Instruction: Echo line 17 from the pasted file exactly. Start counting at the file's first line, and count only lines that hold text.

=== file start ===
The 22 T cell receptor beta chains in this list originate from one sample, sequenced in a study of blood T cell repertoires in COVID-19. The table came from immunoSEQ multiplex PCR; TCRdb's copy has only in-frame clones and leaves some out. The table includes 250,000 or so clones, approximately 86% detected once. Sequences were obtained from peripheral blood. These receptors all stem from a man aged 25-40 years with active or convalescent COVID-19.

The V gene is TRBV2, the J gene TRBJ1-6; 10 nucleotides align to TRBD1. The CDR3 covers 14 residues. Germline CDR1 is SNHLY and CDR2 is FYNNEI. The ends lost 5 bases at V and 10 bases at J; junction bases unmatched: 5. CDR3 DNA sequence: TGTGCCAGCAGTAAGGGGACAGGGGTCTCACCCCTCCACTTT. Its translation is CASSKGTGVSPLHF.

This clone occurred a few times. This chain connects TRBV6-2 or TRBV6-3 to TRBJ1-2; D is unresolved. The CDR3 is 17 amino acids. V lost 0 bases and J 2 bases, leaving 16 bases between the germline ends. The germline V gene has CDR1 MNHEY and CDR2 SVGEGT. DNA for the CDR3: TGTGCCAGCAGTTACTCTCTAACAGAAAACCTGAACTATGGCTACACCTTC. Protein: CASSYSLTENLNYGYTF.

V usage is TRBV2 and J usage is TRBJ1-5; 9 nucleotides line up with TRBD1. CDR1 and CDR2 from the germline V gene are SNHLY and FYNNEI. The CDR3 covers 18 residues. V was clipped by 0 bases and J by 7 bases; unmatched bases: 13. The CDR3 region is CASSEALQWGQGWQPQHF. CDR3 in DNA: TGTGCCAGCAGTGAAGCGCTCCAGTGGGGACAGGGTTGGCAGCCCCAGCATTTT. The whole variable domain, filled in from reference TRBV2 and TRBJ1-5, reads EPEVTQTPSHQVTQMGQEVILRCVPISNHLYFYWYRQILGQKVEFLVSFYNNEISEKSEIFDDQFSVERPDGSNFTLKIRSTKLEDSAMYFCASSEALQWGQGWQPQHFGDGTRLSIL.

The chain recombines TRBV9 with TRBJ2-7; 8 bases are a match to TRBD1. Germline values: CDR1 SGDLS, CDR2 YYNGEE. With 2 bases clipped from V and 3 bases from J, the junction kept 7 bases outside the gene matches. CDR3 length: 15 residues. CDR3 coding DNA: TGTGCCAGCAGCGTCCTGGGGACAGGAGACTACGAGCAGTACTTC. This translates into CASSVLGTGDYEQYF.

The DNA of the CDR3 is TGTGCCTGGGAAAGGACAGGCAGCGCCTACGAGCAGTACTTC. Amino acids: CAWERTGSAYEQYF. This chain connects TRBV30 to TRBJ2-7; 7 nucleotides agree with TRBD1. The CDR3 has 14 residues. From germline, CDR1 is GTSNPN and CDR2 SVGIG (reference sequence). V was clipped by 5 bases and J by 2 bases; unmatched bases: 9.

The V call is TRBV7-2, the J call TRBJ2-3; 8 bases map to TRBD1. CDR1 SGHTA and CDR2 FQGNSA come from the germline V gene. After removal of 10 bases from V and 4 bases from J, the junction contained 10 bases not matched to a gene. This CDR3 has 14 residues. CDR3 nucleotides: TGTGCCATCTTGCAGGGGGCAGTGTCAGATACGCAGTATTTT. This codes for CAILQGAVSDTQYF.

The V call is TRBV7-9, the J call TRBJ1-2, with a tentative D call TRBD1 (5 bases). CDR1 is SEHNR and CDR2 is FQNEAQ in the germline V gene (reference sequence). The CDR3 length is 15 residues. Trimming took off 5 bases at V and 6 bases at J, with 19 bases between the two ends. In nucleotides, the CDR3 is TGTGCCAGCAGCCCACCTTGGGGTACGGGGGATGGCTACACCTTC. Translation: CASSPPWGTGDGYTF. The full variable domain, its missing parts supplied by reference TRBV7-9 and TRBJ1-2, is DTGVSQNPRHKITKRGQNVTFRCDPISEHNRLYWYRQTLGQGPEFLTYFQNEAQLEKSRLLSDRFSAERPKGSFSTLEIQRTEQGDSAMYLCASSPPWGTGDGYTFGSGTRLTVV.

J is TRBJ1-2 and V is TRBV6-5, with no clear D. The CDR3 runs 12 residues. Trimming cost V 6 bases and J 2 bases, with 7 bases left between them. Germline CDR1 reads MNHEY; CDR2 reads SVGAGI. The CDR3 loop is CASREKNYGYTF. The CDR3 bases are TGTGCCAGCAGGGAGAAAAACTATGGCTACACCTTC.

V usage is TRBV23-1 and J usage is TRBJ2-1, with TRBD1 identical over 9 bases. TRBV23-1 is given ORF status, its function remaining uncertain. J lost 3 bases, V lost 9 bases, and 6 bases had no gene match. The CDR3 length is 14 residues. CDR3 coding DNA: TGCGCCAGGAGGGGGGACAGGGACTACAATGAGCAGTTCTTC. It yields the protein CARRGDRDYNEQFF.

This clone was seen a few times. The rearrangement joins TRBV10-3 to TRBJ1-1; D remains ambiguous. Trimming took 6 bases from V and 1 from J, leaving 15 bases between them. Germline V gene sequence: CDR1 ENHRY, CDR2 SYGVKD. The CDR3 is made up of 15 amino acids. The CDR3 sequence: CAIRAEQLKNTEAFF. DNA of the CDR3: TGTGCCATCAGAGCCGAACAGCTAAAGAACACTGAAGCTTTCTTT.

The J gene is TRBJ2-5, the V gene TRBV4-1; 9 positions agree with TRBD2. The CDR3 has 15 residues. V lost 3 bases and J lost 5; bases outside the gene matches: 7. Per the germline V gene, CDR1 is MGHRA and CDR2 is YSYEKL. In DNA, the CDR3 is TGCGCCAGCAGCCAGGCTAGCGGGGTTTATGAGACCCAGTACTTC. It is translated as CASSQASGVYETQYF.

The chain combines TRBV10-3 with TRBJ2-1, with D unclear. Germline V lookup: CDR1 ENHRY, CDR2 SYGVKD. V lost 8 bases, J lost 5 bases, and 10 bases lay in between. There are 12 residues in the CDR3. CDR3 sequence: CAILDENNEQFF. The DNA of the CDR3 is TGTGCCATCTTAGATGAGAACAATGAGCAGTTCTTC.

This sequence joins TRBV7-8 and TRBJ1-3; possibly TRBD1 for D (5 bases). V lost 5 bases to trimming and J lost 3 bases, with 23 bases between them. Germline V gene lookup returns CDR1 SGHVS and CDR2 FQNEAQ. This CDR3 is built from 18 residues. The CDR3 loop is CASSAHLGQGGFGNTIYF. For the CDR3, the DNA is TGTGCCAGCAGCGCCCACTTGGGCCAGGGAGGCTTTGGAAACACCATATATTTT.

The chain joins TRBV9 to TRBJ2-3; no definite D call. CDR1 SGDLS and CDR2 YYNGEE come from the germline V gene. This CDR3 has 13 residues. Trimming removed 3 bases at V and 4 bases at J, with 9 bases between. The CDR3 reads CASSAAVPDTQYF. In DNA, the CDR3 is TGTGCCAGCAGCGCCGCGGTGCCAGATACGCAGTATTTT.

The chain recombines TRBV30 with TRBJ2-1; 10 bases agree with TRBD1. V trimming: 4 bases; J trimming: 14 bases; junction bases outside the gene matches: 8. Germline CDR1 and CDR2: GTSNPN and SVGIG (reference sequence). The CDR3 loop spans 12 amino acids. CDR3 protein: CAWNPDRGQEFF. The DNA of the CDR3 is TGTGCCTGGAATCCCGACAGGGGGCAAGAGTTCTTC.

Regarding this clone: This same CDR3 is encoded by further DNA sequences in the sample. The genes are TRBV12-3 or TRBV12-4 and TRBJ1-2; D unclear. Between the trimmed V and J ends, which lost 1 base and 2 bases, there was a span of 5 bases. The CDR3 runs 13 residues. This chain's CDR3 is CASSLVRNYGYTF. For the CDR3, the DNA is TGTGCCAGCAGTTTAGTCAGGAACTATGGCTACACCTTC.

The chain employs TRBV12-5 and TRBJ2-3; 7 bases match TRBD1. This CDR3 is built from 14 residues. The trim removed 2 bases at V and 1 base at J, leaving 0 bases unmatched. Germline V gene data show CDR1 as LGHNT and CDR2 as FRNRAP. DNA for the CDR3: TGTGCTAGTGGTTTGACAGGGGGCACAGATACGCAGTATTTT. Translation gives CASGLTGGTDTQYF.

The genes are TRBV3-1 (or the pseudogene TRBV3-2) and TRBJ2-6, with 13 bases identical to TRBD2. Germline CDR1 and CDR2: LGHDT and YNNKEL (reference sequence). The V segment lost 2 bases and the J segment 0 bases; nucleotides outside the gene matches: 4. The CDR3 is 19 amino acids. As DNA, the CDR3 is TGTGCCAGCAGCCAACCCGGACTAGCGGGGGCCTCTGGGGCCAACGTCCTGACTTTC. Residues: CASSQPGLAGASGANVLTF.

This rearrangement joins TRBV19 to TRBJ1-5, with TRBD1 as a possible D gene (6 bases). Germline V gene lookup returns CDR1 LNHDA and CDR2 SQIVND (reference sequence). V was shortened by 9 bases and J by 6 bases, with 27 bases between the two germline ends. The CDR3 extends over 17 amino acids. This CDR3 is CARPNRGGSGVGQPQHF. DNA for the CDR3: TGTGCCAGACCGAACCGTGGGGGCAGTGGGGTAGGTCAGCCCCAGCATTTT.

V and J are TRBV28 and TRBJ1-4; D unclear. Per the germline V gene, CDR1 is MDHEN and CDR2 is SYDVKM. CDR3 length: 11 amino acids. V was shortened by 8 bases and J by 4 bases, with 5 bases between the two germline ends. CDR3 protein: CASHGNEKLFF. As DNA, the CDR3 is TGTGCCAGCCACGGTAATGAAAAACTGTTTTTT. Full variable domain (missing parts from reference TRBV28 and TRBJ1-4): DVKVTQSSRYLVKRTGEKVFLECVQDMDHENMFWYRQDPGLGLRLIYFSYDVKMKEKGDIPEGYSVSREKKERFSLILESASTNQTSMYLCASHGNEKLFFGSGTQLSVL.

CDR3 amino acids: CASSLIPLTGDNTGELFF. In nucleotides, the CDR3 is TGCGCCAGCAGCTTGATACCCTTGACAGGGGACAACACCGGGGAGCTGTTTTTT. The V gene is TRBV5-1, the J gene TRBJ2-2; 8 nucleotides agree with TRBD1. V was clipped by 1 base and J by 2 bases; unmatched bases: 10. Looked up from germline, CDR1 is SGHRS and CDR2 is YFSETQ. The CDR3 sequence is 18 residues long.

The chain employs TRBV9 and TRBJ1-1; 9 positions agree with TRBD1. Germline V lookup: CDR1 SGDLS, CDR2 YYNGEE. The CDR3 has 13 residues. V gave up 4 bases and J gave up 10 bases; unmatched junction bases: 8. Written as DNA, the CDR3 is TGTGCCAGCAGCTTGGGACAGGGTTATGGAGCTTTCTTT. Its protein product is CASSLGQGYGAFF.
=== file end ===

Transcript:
Regarding this clone: This same CDR3 is encoded by further DNA sequences in the sample. The genes are TRBV12-3 or TRBV12-4 and TRBJ1-2; D unclear. Between the trimmed V and J ends, which lost 1 base and 2 bases, there was a span of 5 bases. The CDR3 runs 13 residues. This chain's CDR3 is CASSLVRNYGYTF. For the CDR3, the DNA is TGTGCCAGCAGTTTAGTCAGGAACTATGGCTACACCTTC.